A pop-up exhibition ‘Forward to Freedom: The history of the Anti-Apartheid Movement’ is available on loan. If you want to borrow it or can suggest a venue where it can be displayed contact us by email
(22 lightweight A2 boards)
Forward to Freedom tells the story of the British Anti-Apartheid Movement and its campaigns to support the people of South Africa in their fight against apartheid. The AAM also campaigned for freedom for Namibia, Zimbabwe, Mozambique and Angola, and against South Africa’s attacks on its neighbours.
The website is part of a wider education project set up by the AAM Archives Committee that includes a pop-up exhibition and learning resources. It has been funded by the Barry Amiel & Norman Melburn Trust and the Heritage Lottery Fund, and organised in partnership with Action for Southern Africa (ACTSA).
The AAM archive is held at the Bodleian Library, University of Oxford and is open to researchers on application for a Bodleian reader’s card. The archive of Wales AAM is at the National Library of Wales, Aberystwth and that of the Scottish AA Committee at Glasgow Caledonian University. Records for many local AA Groups, such as Bristol, Birmingham and Edinburgh, are held at local record offices – see ‘Other Links’.
Follow us on Twitter: @aamarchives
16 June 2016 is the 40th anniversary of the uprising by Soweto school students which marked the beginning of the end of apartheid. Thousands of young people defied police bullets and hundreds were killed and injured. Over the next year many were detained and tortured, and others went into exile.
In London former student activists, historians and journalists will discuss the legacy of Soweto at a symposium at the Institute of Education, Bedford Way, WC1 on 16 June, 5–8pm. ‘Remember Soweto’ www.eventbrite.co.uk
In Newcastle a conference ‘Spirit of Soweto: Racism and rebellion 40 years on’ will make links between history and the present day. Organised by educators and campaigners in partnership wth the Martin Luther King Peace Committee, the conference will learn from South Africa four decades ago to nourish anti-racist and solidarity movements in 2016. 18 June, 11am–5pm, Barbara Strang Teaching Centre, Newcastle University, NE1 7RU www.eventbrite.com
Scotland’s role in the international anti-apartheid movement will be the focus of an extended version of the ‘Forward to Freedom’ exhibition at the Scottish Parliament, 1–5 February. Four Scottish local authorities gave Nelson Mandela the freedom of their cities and the Scottish AA Committee brought together trade union, church and student support for anti-apartheid campaigns. The exhibition features Mandela’s visit to Glasgow in 1993 and Scotland’s role in the cultural boycott of apartheid South Africa. It will be at Midlothian Libraries, 8–26 February; Aberdeen City Libraries, 29 February–2 April; and Glasgow Caledonian University, 4–29 April.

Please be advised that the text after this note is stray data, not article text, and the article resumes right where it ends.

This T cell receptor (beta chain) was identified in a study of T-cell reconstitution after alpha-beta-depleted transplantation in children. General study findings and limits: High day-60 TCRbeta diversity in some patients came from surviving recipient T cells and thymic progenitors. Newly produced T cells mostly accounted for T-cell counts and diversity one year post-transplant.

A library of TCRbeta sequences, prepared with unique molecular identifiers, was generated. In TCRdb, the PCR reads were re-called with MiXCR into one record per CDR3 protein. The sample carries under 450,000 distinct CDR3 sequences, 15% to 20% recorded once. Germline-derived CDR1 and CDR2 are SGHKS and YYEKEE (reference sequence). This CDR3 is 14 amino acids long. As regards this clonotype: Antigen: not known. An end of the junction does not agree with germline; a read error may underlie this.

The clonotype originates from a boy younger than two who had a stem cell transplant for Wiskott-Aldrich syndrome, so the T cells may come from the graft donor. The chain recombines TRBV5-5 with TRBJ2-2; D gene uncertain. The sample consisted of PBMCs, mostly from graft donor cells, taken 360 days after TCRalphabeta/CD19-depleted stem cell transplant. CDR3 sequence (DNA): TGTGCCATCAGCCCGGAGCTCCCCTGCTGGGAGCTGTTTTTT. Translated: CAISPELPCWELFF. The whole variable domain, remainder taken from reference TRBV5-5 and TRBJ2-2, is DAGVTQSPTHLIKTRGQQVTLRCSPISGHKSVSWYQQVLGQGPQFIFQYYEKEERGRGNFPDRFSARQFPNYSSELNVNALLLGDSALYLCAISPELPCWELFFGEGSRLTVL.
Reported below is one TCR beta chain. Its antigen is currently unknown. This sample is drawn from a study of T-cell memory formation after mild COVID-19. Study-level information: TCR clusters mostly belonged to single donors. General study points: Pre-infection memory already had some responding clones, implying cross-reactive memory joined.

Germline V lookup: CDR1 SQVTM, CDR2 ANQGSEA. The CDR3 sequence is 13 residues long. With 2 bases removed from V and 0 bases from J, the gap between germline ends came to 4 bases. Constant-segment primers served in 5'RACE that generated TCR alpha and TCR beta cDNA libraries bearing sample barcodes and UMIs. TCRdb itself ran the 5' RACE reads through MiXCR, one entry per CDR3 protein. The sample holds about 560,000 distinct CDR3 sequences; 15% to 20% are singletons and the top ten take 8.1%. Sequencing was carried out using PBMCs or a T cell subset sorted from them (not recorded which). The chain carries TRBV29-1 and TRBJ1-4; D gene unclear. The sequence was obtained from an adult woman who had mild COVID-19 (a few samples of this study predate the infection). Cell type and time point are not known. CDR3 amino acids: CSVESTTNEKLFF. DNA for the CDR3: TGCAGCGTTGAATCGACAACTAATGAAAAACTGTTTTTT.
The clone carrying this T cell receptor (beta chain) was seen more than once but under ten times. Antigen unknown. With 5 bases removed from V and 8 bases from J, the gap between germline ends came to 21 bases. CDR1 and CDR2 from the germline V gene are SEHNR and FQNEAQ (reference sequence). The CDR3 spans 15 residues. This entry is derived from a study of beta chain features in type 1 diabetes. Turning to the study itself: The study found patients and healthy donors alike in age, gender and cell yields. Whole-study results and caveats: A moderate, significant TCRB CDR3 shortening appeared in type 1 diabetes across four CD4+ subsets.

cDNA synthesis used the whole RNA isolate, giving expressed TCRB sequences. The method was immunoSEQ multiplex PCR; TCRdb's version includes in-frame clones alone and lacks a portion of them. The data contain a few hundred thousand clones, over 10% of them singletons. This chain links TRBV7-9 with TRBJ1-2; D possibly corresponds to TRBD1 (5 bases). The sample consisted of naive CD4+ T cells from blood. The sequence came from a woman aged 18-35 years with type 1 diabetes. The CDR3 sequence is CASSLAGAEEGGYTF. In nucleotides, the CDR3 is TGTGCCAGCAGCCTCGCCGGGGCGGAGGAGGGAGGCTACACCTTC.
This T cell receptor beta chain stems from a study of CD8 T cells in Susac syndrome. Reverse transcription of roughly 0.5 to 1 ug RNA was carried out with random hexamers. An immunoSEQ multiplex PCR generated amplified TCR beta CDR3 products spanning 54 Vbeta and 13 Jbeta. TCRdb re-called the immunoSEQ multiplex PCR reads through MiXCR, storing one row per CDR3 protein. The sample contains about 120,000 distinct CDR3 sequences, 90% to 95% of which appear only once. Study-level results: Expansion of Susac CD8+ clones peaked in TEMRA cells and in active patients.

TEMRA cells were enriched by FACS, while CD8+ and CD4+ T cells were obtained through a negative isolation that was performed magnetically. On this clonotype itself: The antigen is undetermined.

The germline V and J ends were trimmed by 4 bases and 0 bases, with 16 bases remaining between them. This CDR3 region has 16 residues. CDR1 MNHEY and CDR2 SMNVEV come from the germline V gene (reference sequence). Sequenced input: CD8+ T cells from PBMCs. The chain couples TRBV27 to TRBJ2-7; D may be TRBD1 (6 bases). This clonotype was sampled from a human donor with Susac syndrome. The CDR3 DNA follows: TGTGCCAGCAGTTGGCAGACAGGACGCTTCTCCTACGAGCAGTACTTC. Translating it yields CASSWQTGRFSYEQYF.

‘London Recruits: the movie’ will tell how young Londoners undertook secret missions against South Africa’s apartheid regime in the early 1970s. Some of them kept silent for over 40 years. Now Cardiff-based film-makers, Barefoot Rascals, are planning a feature film that will tell their story. The film will feature interviews, dramatised reconstructions and original documentary footage. The makers have already raised their crowd-funding target of £40,000. You can read about the project here.
Browse an archive of photos and documents
Former activists tell their stories
A significant part of this project was to record the experiences of former activists in Britain.
Jerry Dammers formed the Specials in Coventry in 1977. An anti-apartheid activist from his school days he helped start Artists Against Apartheid in the UK to campaign and help enforce the cultural boycott. He wrote the song, Free Nelson Mandela, which became an international hit and helped raise awareness of the plight of Mandela and political prisoners in South Africa.
Learn about the history of the Anti-Apartheid Movement through the decades
In 1964 Marlon Brando asked film directors, actors and producers to forbid the screening of their films before segregated audiences in South Africa on a visit to London. In this photograph he is at a press conference with the Anti-Apartheid Movement’s Hon. Secretary Abdul Minty.
The Rolling Stones broke off negotiations for a South African tour and the Beatles announced they opposed apartheid.